Do detentions ever really work or are they old fashioned and pointless? Sarah, Essex
The same pupils appeared each time and learned nothing from the experience.
Tailoring sanctions to individual pupils is more effective. Spend quality time, one-to-one, to discuss issues, find solutions and set achievable targets.
A) In my experience detentions work. Most children loathe missing their free time and that is a lesson in itself. I find asking them to write about how they have behaved in relation to the rules works well.
A) Because we have to give 24 hours' notice to parents, the detention often takes place too long after the unwanted behaviour and is simply counter-productive.
Give parents a call at home instead to let them know about their child's poor behaviour.
A) We have just re-introduced half-hour, lunchtime detentions in a primary school. It has been welcomed by staff, parents and, believe it or not, pupils.
A) Detentions work for me. I keep them short and use them to establish a dialogue with the pupil. I explain the issues, offer support and discuss solutions. I set detentions after three late homeworks or consecutive low-level disruption.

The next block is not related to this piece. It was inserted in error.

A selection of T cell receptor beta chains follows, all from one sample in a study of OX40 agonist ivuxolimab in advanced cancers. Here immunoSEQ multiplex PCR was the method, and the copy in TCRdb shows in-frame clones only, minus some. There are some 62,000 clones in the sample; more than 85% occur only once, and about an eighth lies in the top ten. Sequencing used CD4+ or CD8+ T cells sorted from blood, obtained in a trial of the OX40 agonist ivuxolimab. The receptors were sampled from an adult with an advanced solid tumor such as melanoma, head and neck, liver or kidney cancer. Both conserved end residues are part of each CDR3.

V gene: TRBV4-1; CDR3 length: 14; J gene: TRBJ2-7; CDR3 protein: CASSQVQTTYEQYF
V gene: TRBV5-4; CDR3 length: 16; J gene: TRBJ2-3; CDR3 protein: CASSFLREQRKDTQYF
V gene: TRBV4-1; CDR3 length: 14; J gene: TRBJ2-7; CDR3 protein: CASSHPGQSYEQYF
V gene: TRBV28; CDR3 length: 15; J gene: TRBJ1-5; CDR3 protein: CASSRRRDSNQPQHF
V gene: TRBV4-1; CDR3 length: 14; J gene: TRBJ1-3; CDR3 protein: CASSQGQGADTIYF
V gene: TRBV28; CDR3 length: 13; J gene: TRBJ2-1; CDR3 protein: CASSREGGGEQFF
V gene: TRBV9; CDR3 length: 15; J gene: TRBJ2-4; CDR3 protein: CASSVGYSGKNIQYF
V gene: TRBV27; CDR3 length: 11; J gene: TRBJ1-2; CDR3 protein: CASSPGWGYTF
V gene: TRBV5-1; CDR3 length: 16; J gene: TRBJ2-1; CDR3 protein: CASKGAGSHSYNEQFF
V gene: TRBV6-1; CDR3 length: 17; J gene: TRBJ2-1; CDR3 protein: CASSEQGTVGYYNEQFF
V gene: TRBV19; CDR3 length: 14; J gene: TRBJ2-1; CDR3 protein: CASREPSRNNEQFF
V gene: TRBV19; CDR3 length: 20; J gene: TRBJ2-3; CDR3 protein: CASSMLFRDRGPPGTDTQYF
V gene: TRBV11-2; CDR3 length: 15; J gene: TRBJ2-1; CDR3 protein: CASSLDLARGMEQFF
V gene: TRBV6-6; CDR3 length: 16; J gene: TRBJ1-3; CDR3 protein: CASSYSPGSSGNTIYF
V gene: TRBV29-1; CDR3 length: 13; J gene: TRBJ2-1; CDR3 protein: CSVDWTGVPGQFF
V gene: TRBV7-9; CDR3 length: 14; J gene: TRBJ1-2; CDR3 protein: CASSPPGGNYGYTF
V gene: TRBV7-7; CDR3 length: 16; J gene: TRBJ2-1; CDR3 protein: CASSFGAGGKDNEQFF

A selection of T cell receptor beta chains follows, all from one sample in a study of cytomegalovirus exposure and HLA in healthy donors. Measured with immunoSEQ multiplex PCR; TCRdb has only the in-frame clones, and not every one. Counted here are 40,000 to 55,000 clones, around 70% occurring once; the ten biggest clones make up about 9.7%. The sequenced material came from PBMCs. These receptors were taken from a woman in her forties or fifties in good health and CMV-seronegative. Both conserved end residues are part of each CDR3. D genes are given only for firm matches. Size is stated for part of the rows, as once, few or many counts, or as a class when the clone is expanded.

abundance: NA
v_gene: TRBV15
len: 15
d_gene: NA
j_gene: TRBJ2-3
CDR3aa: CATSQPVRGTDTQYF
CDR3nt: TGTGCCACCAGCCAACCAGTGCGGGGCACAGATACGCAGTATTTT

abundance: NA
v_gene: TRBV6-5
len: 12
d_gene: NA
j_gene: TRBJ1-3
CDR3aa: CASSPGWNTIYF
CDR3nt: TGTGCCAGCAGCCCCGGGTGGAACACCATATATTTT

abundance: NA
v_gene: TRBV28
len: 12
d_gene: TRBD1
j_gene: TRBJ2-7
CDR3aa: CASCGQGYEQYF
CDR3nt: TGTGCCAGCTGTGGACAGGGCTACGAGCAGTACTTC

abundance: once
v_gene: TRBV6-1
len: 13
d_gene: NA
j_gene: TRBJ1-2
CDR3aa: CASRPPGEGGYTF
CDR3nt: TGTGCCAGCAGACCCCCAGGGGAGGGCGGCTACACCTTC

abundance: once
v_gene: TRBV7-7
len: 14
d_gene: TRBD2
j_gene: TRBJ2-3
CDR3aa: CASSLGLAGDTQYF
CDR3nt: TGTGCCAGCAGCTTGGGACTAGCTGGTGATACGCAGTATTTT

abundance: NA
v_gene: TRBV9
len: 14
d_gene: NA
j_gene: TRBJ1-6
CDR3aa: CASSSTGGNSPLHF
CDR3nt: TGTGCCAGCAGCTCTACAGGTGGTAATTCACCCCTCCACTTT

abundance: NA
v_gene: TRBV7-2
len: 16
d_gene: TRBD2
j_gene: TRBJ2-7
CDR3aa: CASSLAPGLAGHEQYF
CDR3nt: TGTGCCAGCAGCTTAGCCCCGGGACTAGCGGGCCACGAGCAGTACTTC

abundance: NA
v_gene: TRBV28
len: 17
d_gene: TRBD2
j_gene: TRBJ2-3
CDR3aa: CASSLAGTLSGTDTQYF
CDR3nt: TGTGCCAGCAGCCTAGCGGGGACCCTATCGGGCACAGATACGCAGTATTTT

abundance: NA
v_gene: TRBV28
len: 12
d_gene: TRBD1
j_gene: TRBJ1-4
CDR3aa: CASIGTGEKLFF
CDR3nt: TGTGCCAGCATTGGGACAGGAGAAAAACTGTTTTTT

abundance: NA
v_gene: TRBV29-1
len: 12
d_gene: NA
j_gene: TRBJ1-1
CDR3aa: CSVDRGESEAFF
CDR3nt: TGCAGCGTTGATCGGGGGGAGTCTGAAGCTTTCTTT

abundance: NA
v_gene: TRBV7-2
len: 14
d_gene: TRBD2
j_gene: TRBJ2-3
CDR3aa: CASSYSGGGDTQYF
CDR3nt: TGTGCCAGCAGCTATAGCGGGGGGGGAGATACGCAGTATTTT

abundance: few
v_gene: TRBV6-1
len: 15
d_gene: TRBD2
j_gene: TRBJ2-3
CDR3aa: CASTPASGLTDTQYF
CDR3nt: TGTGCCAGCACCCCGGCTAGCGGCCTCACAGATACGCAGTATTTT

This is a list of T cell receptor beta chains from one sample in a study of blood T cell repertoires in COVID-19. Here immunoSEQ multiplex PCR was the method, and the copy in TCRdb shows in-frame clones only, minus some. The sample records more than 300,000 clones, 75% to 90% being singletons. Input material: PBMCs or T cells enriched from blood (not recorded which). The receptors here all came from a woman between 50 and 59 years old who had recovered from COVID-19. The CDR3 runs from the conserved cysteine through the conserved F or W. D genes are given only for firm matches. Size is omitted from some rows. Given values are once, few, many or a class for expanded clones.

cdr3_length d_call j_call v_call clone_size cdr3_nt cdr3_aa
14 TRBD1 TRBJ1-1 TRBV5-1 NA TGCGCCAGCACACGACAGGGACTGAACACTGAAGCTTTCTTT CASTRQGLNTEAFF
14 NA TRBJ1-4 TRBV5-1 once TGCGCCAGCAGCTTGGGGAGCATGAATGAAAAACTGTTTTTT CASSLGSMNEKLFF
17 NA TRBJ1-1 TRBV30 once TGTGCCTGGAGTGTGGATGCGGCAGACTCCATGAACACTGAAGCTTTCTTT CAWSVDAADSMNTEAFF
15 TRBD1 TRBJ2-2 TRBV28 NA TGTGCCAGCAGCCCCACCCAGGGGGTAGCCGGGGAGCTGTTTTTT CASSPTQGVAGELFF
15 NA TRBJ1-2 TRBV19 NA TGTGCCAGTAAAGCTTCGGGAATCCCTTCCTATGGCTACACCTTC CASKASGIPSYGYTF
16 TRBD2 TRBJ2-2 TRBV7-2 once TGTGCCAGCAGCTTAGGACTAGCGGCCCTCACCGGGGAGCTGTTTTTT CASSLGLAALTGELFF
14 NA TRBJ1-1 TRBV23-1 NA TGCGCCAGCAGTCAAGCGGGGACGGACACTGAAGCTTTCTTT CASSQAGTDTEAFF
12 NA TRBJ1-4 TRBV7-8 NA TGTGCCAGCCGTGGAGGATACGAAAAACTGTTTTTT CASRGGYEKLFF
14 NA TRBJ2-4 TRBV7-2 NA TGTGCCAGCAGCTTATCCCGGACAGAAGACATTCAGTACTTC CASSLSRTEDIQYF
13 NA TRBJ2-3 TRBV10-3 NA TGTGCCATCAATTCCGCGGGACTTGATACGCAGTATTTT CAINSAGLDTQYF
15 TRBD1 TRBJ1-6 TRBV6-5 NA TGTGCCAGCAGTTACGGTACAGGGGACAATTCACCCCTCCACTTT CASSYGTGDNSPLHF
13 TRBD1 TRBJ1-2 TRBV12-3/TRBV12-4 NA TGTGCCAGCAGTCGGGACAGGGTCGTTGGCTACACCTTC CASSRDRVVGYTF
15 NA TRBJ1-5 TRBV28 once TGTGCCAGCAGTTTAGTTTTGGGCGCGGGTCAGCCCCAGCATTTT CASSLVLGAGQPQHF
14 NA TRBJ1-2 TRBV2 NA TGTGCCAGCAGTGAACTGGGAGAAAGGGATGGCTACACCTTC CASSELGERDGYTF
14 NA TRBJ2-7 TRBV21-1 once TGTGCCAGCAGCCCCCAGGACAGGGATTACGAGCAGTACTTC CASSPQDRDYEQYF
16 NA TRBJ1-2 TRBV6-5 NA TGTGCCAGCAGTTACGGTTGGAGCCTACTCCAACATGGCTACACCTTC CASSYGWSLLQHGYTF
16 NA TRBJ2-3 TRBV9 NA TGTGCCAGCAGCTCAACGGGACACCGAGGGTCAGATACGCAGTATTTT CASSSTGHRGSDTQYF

I make this clear every September and strive to be fair and consistent. The pupils soon learn my system and co-operate. It helps to establish a routine and a common understanding. After half a term there are only a few detentions to set.
A) There is no evidence of detention ever damaging anybody - or doing them any good.
We've all endured the silent hour of remorse while we contemplated the enormity of a crime such as excessive yawning during a biology class. It is a time-honoured and virtually meaningless ritual and should have a preservation order slapped on it.